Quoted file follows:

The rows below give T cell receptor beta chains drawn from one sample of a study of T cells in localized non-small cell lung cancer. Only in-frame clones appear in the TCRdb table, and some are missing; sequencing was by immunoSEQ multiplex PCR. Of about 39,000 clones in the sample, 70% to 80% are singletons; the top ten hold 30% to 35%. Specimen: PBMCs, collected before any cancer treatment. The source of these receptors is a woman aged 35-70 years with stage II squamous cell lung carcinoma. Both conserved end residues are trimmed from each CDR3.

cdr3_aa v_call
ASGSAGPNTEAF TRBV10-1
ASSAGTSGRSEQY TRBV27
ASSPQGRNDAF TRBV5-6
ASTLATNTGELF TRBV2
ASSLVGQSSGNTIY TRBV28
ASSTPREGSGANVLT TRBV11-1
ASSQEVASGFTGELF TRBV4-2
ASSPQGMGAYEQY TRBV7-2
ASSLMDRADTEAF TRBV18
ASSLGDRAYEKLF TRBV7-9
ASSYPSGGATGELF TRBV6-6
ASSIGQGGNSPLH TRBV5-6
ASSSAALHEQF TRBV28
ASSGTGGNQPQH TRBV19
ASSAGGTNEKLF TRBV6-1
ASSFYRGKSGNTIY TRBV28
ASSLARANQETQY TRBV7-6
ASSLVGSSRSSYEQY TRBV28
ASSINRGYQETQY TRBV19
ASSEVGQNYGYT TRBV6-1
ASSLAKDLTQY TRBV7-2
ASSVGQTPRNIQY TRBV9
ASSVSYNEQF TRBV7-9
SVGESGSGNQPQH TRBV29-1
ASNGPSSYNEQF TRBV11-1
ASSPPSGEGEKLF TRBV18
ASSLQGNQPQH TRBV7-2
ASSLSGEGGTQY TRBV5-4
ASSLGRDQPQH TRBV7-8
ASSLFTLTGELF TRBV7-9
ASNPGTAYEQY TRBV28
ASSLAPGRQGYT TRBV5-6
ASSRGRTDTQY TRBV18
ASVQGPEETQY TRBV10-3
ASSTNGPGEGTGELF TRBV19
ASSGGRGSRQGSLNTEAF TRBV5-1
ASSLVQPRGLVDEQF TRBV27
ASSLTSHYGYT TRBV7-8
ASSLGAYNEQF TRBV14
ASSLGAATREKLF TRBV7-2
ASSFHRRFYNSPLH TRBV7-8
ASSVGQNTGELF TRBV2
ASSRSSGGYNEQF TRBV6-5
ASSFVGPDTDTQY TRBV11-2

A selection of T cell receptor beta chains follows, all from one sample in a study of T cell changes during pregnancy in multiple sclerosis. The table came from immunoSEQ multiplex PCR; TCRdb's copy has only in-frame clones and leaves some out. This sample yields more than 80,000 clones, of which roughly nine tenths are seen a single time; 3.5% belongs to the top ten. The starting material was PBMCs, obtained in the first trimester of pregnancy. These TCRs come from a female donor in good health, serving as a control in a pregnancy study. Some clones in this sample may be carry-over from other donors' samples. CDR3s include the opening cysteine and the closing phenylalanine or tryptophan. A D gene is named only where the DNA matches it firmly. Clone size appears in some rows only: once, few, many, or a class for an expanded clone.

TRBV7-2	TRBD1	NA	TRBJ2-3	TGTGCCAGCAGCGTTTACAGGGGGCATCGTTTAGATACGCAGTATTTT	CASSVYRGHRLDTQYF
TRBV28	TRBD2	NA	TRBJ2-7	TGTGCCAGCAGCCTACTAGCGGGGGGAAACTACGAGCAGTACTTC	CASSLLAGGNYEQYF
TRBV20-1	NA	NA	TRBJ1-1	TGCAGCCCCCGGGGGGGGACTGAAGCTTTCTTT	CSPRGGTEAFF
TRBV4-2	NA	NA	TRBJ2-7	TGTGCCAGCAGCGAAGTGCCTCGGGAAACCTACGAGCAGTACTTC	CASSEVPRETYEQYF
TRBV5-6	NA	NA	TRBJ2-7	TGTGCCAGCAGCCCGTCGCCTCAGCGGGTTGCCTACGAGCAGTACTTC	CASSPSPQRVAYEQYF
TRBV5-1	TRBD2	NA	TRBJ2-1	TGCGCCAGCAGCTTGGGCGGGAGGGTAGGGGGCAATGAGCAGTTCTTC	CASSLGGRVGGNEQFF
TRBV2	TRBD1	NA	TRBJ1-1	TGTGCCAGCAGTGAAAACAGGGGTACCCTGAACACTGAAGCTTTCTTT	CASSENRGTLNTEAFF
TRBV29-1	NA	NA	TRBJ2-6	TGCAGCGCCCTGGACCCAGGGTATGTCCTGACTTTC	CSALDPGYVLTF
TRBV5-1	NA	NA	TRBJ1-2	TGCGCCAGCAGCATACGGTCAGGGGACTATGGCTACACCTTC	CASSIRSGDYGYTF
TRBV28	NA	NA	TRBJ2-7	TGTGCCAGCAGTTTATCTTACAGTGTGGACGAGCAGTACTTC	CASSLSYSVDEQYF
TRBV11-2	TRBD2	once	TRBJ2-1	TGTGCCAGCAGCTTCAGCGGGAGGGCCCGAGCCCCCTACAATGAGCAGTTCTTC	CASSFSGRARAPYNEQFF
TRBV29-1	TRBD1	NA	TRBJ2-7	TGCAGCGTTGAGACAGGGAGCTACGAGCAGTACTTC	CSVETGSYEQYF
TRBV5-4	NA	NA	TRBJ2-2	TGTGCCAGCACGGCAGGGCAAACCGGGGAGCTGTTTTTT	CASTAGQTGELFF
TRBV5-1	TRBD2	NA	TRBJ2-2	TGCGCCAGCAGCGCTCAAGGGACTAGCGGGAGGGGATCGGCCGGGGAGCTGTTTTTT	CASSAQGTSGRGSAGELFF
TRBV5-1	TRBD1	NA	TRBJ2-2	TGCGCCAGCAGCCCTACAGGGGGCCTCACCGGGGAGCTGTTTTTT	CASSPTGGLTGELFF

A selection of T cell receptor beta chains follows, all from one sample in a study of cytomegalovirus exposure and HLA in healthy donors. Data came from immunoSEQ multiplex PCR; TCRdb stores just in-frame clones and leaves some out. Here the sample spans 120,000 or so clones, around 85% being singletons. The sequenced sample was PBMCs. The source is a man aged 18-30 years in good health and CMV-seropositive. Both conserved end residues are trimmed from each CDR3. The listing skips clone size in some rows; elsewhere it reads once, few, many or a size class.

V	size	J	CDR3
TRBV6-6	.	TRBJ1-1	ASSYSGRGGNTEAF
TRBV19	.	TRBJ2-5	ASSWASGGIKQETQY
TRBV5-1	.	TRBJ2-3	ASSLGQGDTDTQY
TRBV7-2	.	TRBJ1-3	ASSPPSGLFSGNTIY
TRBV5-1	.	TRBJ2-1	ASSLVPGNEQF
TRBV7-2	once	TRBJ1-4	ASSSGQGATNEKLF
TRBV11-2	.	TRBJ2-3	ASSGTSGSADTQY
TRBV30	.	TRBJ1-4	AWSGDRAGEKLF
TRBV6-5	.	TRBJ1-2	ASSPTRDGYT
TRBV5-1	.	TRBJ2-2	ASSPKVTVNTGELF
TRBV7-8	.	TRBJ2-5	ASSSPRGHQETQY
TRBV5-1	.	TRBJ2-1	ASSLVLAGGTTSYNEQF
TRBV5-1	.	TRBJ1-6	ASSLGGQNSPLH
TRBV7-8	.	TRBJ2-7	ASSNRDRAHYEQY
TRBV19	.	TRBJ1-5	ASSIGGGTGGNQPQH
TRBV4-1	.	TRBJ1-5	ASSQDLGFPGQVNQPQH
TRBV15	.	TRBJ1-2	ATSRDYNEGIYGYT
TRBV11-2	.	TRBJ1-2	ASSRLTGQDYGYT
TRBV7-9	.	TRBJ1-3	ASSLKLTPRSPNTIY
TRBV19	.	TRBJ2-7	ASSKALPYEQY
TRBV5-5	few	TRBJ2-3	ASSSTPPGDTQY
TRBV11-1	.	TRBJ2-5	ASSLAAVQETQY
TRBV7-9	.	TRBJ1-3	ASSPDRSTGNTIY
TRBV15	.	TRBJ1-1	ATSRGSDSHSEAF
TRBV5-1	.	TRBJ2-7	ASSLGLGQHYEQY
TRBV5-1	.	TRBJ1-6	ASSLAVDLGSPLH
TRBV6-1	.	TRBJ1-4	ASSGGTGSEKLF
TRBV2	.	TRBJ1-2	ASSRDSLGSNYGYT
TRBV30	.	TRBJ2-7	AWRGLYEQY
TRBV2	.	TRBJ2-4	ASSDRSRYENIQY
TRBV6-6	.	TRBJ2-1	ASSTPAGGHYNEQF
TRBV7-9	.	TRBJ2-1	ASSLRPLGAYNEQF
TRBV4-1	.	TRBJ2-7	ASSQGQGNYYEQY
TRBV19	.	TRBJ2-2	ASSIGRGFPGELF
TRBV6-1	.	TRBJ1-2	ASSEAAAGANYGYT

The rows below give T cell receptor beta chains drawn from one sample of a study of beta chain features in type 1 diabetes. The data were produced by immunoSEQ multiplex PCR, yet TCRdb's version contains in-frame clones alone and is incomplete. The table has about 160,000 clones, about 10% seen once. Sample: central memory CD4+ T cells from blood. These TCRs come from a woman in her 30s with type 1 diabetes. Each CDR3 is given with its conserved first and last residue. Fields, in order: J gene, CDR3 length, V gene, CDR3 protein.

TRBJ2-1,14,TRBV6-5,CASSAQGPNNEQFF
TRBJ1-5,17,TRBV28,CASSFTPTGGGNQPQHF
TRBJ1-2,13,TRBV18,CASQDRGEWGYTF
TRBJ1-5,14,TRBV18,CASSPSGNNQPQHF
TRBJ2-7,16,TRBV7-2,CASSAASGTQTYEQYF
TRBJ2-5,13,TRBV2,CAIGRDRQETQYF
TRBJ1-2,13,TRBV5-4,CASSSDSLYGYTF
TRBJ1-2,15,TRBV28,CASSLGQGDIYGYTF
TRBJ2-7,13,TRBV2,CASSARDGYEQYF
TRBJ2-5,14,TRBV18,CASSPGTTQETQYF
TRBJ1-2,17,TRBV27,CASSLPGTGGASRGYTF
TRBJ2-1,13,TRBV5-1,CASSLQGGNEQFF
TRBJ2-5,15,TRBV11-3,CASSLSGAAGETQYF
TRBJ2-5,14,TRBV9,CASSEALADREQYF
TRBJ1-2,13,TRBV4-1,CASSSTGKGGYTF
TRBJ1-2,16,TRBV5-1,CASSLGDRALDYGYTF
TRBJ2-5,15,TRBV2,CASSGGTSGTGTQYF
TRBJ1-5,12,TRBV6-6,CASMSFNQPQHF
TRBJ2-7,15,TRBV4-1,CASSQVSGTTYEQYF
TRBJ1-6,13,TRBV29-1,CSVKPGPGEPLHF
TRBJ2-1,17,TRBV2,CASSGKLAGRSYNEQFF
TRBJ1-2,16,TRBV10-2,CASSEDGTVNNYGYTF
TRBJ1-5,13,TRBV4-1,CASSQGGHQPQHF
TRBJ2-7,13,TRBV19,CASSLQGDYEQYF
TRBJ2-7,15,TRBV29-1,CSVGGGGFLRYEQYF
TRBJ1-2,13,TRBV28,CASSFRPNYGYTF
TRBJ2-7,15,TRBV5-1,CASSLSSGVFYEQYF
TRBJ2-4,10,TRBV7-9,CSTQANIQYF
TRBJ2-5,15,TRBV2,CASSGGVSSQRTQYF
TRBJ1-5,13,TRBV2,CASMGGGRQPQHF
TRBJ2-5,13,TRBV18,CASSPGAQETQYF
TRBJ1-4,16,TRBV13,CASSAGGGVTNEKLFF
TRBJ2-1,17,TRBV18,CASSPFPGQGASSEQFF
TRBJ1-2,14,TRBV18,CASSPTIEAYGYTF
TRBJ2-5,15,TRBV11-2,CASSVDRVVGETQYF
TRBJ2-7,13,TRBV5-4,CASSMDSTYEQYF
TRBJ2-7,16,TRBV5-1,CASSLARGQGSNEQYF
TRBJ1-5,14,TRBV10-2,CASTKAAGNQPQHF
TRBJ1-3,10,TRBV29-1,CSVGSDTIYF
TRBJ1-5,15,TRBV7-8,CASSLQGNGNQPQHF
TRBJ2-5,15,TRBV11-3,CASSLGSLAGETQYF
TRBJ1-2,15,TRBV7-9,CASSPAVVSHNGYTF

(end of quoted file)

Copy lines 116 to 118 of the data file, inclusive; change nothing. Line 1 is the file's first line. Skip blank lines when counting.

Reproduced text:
TRBJ1-2,16,TRBV5-1,CASSLGDRALDYGYTF
TRBJ2-5,15,TRBV2,CASSGGTSGTGTQYF
TRBJ1-5,12,TRBV6-6,CASMSFNQPQHF